Download now: The Downfall of Cable, and the Rise of 5G!

Investing Isn't a Zero-Sum Game

We Can All Win

Written by Briton Ryle
Posted February 11, 2019

I wouldn't call it a chore. It's not the same as the routine maintenance stuff we do to keep the status quo — vacuuming the living room or mowing the lawn.

Still, I write two articles a week for Wealth Daily. The first one appeared on January 21, 2012. I recently broke 800 (don't do the math, I've definitely missed a few days). Seven years, 800+ articles, over a million words, and it's not a chore. And that's mainly because of you...

I hear from Wealth Daily readers in email and on Twitter (@BritonRyle) all the time. And it's not a one-way street. With some of you, it's literally been years of sharing articles, insights, analysis, and investment ideas. This is gonna sound sappy, but engaging with Wealth Daily readers really does make it all worthwhile. Because at the end of the day, we're all investing for the same reason: to make our lives and the lives of our families better.

How cool is it that we can share ideas on this? After all, investing isn't a zero-sum game. It's not "I win because you lose." We can all win...

So while the writing itself isn't a chore, choosing a topic actually is more chore-like than I would, um, like. Seems weird, I know. Because every day it's a new set of headlines influencing the action. There's a constant stream of new information that has to be accounted for in valuations. There's new tech hitting just about every day. Add in the latest manufacturing data, car and home sales, upgrades and downgrades — you'd think there would never be a shortage of things to write about...

And really, even after 20 years of doing this, I still learn something new every single day.

What Time Is It? 

One of the biggest ironies about investing is the time things take to play out. Like, some news item breaks, and prices move immediately. As in, a stock ramps 10–20% in the blink of an eye. Sometimes the move is even bigger...

And the investment version of Murphy's Law says that if you jump in, you'll be sitting on a loss pretty soon. But if you stay on the sidelines, well, that stock just keeps going and going...

When I was younger, I got burned jumping on news-driven rallies more than once. I just stopped playing that game. And it's because you have to know if that "news" is truly new or if insiders and big money have known about it all along. That can be tough to determine on the fly. I tend to just not play this game. 

The flip side to this is that trends almost always take longer to play out than you think they will. Like, how long have we been talking about the cloud? I swear it's been 10 years. And yet the transition to the cloud is still a thing. It's driving Microsoft earnings. And IBM recently posted its first good earnings report in five years because of the cloud. 

Honestly, I'm a little slow sometimes. It wasn't until 2015 that I had my "a-ha" moment with the cloud. And I had already recommended a data center stock to The Wealth Advisory because I could see the trends for data traffic. In fact, it was while watching that stock (currently up 243% with a sweet dividend) that I finally understood the whole "cloud" universe. That realization led me to another 260% winner in Twilio (and we've only got 18% on it now, but I think our December recommendation is another huge cloud winner).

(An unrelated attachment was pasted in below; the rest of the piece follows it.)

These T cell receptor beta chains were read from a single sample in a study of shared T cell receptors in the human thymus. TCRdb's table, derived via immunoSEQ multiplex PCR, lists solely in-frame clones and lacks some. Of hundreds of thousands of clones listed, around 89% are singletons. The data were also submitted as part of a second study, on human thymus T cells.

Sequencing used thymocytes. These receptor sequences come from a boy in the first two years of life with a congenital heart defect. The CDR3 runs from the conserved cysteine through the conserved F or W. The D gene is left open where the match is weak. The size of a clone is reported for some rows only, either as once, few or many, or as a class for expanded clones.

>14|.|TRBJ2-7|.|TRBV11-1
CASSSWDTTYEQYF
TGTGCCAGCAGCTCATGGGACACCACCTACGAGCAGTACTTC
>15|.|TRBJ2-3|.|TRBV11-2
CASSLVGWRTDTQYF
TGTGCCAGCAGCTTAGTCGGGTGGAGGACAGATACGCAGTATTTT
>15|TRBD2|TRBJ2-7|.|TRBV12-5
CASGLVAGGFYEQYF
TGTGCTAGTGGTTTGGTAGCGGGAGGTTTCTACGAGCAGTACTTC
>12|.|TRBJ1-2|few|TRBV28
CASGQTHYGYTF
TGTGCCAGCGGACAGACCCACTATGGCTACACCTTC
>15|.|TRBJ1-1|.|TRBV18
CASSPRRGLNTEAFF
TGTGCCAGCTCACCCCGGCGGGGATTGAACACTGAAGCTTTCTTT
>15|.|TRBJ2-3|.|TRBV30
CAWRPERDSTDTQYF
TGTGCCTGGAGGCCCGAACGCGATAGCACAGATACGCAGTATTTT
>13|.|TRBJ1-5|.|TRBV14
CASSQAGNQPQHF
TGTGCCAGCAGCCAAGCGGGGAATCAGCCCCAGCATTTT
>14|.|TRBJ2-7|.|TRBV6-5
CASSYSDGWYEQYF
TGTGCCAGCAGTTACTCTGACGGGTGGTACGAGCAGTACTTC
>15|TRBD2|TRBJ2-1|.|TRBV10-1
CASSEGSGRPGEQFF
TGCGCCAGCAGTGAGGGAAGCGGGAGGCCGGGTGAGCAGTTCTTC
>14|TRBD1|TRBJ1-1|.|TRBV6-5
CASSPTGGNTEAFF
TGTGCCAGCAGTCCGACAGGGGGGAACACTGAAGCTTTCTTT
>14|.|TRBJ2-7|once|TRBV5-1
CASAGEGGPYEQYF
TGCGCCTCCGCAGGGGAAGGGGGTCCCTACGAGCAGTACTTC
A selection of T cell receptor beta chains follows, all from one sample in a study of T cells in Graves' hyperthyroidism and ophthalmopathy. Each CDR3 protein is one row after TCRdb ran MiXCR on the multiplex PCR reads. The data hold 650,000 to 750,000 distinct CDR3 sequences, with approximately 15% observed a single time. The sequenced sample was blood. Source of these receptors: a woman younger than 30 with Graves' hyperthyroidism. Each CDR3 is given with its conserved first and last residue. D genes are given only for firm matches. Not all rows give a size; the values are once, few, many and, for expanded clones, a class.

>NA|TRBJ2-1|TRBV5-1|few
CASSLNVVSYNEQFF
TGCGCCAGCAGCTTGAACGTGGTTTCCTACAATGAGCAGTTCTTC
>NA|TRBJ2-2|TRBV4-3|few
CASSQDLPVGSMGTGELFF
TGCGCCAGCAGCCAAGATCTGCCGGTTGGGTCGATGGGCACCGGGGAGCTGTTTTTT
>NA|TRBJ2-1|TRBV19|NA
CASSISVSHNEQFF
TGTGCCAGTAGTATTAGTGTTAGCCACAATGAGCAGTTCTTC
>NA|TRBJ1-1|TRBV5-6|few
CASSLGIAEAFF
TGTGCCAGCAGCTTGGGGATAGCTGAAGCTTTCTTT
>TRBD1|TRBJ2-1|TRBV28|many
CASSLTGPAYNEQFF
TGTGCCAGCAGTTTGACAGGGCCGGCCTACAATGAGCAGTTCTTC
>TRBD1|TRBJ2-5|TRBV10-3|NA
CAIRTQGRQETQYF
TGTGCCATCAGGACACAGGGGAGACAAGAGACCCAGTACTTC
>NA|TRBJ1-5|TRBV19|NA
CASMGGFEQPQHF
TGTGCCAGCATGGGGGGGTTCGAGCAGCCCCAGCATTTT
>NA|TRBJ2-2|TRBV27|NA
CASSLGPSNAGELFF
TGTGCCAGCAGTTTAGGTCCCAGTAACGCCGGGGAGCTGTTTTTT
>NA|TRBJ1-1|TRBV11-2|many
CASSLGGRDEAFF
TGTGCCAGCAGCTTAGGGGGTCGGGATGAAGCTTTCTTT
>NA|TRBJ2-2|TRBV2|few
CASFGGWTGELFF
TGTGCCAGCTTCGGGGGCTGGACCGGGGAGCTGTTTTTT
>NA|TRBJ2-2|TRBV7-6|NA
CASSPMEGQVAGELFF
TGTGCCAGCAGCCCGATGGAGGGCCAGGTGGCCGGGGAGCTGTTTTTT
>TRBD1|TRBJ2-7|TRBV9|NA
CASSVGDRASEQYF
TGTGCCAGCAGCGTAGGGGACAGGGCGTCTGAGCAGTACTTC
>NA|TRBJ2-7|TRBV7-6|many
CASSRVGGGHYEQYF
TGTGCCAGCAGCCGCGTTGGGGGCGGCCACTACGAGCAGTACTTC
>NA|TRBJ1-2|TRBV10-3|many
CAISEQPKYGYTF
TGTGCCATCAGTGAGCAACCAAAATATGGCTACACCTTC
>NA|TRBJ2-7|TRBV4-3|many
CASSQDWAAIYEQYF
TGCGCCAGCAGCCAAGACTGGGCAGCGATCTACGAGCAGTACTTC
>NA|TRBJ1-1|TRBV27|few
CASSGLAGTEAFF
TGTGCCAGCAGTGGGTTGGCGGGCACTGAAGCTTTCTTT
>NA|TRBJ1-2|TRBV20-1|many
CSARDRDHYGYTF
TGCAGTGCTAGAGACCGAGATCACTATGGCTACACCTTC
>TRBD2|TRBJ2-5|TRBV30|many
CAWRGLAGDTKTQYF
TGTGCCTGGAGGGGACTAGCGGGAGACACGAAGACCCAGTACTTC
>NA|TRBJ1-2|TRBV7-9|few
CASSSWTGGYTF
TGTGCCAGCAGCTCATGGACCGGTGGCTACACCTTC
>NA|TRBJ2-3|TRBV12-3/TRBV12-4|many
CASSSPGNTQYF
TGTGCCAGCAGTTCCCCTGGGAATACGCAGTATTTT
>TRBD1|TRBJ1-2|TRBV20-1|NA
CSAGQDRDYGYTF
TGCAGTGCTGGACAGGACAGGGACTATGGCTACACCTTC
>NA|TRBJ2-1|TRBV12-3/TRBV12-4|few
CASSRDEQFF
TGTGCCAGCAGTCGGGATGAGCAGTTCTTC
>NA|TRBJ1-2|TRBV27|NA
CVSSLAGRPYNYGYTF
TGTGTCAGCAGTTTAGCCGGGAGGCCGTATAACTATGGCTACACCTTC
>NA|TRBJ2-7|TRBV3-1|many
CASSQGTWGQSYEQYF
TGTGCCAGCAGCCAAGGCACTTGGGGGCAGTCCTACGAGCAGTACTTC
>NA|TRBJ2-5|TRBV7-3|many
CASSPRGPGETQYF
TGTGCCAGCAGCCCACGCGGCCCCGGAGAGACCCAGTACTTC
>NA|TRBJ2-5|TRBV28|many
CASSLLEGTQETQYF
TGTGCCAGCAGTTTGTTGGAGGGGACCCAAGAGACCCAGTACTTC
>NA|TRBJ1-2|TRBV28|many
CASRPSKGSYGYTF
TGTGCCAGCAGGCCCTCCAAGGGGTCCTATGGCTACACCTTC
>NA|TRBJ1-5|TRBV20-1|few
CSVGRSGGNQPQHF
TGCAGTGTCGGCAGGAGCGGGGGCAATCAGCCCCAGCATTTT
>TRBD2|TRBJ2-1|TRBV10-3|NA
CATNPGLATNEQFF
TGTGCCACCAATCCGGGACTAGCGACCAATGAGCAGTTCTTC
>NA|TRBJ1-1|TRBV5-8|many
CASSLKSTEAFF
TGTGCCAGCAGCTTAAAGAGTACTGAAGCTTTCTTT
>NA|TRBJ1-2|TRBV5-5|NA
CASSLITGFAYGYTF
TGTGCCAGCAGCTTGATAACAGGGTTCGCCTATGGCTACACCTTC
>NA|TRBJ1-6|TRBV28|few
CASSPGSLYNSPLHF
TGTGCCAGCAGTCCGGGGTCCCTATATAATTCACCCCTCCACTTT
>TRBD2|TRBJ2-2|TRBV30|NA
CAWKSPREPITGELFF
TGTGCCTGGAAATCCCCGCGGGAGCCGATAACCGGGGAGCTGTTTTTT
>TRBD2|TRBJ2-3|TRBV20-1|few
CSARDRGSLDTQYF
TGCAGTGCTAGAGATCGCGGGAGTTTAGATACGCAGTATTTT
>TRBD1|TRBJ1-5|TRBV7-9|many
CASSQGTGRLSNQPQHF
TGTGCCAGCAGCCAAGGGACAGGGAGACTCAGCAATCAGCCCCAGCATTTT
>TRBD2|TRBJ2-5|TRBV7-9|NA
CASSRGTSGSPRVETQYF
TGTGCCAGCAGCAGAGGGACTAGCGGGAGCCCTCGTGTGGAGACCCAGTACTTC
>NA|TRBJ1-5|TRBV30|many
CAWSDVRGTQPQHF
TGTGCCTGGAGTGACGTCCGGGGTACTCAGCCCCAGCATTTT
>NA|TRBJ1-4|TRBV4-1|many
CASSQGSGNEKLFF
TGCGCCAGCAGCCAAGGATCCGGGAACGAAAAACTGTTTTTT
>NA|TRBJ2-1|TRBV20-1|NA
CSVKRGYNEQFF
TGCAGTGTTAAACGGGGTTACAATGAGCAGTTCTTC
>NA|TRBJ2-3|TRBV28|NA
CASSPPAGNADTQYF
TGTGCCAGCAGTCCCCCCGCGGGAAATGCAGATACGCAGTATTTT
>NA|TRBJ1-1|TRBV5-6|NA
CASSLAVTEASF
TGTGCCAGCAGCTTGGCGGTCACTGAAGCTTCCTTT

I did the exact same thing with marijuana stocks. It wasn't even three years ago that I said to my Wealth Advisory partner Jason, "Ya know, I think we should get some weed stocks." Our number one recommendation is up 247%...

My point is that the market always has opportunities if you're patient enough to do the legwork. (And sometimes there will better opportunities after a trend has matured a bit, because the companies are more mature, too. Those first movers have a tendency to flame out.)

Right now, I'm watching a new trend start to mature. We've been hearing about this one for quite a while. You might even be tempted to roll your eyes a little when I tell you... 

Start with a Chart  

Here's the chart:

oil demand BAML

Yes, it's another "oil demand" chart. But this one is different than any you've seen before. 

Most of these types of charts show you that oil demand will peak in the next few years, maybe five years. Not this one. According to this chart, which is from Bank of America Merrill Lynch about a week ago, oil demand growth has already peaked. 

According to these analysts, the world will use less oil next year than it did this year. And less in 2021 than it did in 2020. This is completely new. 

Now, a lot of the big money is already preparing for this... and has been for years. Exxon's been buying more natural gas; Saudi Arabia wants to sell its oil company; Ford is making dramatic changes to its line of cars; GM and TSLA have the same market cap, $54 billion, yet GM does $147 billion in sales and TSLA does $21 billion. 

This is the investment trend of the next 10 years (at least). It's not making headlines yet. But it will. I don't know what the best investments will be yet, but the legwork for Jason and me has already begun...

Until next time,

brit''s sig

Briton Ryle

follow basic@BritonRyle on Twitter

A 21-year veteran of the newsletter business, Briton Ryle is the editor of The Wealth Advisory income stock newsletter, with a focus on top-quality dividend growth stocks and REITs. Briton also manages the Real Income Trader advisory service, where his readers take regular cash payouts using a low-risk covered call option strategy. He also contributes a weekly column to the Wealth Daily e-letter. To learn more about Briton, click here.

Buffett's Envy: 50% Annual Returns, Guaranteed